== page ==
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GunsThe unspeakable tragedy in Chapel Hill this week appears to be causing some important community soul searching about hate crimes and whether the victims were targeted because of their faith. Let’s hope and pray that, in the end, this leads to productive dialogue that further breaks down the walls between people of different religions, races and ethnic backgrounds.

And here’s another thing to hope and pray arises in the aftermath: More thoughtful discussion and dialogue about how our society can take steps to keep troubled souls like Craig Stephen Hicks from accessing and using killing machines.

Surely there’s more that can be done to prevent such future tragedies than simply shaking our heads and arguing that the victims should have been packing weapons for self defense. (Indeed, just imagine the commotion it would cause in many communities if a woman in traditional Muslim attire were seen walking down the street openly carrying a firearm.)

As an editorial in Raleigh’s News & Observer noted this morning:

“As always with such a crime, police and other investigators have to look at firearms involved and whether their ownership was legal. But legal or not, there can be little doubt that the presence of a gun before or during an argument increases the likelihood that tragedy will occur.”

If nothing else, lets hope that this latest college town tragedy spurs a new group of American young people to commit themselves to building a society in which guns and other killing machines become as socially ostracized (and thereby increasingly obsolete) as two other formerly-prevalent tools of death: cigarette smoking and drunk driving.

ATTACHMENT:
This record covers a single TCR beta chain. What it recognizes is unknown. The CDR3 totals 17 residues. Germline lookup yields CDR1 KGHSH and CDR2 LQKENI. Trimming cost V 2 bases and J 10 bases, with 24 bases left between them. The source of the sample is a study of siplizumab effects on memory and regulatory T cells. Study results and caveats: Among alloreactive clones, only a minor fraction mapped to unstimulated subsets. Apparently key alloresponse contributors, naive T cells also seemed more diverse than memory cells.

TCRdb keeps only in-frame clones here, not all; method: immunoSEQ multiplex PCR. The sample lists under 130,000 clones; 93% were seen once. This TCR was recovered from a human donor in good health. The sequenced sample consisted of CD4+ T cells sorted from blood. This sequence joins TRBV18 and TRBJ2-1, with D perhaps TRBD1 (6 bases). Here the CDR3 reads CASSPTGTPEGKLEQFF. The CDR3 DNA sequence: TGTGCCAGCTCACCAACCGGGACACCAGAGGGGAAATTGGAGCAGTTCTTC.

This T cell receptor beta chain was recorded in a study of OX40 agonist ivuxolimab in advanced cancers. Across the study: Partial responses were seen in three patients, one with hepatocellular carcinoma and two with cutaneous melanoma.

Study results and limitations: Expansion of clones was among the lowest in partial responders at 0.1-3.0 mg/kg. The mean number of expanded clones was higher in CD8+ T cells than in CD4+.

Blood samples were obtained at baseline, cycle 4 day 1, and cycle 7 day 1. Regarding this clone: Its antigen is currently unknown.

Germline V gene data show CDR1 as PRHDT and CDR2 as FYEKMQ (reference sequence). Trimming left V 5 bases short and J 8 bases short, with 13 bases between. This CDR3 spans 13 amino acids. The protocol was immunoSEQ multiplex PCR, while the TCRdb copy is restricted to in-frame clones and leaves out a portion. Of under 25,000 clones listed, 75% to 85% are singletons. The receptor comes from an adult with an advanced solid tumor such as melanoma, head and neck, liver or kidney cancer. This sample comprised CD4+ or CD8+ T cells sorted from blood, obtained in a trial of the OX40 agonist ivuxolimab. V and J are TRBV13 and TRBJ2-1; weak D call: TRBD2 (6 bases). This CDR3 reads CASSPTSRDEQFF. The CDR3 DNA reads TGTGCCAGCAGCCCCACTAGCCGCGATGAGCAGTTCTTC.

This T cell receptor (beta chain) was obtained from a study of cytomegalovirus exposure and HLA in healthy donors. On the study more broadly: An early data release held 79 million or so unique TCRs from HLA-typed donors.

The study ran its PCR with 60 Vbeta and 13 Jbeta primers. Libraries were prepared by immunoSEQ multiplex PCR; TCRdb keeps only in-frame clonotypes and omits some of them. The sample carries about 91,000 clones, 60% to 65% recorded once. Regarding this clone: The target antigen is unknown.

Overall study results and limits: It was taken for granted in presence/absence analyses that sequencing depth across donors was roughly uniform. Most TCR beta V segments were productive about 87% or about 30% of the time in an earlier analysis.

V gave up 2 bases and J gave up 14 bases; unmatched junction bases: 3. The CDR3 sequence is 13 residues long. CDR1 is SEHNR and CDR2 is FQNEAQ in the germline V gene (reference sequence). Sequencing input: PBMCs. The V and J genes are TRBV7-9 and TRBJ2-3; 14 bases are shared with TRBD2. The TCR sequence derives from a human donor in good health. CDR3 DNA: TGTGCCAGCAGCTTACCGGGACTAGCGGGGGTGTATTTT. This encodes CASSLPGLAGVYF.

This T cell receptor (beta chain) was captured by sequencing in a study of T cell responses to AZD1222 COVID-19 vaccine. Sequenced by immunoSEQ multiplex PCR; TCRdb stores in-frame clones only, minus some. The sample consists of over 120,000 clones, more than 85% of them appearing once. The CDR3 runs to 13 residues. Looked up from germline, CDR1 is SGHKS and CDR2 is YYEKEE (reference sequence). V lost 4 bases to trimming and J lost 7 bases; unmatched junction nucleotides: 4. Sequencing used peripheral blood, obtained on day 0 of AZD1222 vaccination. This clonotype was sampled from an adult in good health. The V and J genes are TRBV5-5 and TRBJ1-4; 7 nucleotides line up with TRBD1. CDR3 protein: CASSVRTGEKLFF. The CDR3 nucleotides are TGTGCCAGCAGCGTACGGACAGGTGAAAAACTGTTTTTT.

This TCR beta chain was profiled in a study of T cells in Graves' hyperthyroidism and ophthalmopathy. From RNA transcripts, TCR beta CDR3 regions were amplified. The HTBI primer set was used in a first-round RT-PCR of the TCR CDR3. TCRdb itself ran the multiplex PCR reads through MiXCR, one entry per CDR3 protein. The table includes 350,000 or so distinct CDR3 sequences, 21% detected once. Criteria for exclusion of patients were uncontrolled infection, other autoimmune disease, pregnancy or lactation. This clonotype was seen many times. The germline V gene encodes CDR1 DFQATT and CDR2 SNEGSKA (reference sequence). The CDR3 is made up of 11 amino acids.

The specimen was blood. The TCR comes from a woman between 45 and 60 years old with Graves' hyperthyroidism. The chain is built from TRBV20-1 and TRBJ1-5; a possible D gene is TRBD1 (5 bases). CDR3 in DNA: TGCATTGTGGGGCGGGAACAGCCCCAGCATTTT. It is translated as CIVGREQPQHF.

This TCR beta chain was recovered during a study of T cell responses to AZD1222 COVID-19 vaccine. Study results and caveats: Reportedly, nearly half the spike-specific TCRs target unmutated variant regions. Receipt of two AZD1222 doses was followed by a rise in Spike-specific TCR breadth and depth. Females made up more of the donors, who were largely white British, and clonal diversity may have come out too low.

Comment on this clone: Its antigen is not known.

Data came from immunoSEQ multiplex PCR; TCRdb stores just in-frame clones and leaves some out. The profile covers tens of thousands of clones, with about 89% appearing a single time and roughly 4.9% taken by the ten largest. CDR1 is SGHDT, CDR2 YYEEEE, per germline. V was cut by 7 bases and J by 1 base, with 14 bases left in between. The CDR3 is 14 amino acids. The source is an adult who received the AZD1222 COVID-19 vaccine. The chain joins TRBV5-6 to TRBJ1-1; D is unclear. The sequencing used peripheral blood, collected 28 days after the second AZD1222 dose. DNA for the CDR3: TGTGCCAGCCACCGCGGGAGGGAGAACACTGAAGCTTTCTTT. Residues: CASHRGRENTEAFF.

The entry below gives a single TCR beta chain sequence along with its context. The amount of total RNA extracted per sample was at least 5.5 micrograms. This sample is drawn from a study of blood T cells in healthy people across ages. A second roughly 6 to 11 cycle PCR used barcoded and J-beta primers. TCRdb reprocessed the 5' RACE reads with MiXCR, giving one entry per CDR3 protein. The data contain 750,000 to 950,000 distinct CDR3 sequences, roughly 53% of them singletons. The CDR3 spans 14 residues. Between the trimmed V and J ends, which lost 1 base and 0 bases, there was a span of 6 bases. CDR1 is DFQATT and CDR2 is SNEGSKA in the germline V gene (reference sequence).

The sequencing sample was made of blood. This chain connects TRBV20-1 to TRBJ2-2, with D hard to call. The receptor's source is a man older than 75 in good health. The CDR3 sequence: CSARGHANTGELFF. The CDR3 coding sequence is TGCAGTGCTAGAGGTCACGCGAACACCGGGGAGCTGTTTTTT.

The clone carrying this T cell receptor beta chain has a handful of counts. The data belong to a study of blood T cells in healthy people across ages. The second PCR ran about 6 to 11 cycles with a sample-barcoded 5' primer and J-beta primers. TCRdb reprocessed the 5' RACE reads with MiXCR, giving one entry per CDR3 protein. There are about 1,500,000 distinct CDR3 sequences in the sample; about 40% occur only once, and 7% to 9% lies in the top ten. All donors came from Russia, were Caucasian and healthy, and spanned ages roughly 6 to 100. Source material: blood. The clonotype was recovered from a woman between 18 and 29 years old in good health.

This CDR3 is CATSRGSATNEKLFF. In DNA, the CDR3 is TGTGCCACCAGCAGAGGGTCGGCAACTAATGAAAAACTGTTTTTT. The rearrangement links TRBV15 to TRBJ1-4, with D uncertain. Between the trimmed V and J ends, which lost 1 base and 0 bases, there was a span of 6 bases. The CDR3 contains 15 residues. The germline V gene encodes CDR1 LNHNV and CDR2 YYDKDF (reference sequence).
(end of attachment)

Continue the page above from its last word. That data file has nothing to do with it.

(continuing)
Commentary
state Sen. Thom Goolsby

Former State Sen. Thomas Goolsby

It’s a testament to just how far we have to go in this state — a place in which innocent people are shot and killed on what seems like an almost daily basis — when reasonably intelligent people write lengthy and celebratory blog posts about the long list of ways in which state lawmakers have made killing machines easier to obtain, brandish and use in recent years.

That’s what former State Senator Thomas Goolsby, a Wilmington criminal defense and personal injury lawyer, did last week on his law firm blog. Goolsby’s overwhelmingly depressing lists (click here and here to view them) were trumpeted yesterday on the soon-to-be-defunct legislative news website of former State Representative Tim Moffitt yesterday (Moffitt was defeated in November and will presumably stop referring to himself as a State Representative shortly).

Moffitt’s post is entitled “Of Interest to Gun Owners.” Lets hope it’s of interest to all caring and thinking North Carolinians — gun owners and non-owners alike — as they come together in the years ahead to begin to rein in this state’s out-of-control gun violence crisis.

Commentary

There were vigils all across the country last night (and there will be more this weekend) for the victims of the Newtown tragedy on its second anniversary, including the one pictured at leftNCGV vigil that took place at the Judea Reform Congregation in Durham.

And while it was a somber affair, there was some good news to share. For instance:

Since Newtown, 99 laws strengthening gun regulations have been passed in 37 states. This includes new laws protecting domestic violence victims in eight states, California’s new “Gun Violence Restraining Order” law, Washington state’s new universal background checks ballot initiative and new comprehensive regulations in Massachusetts.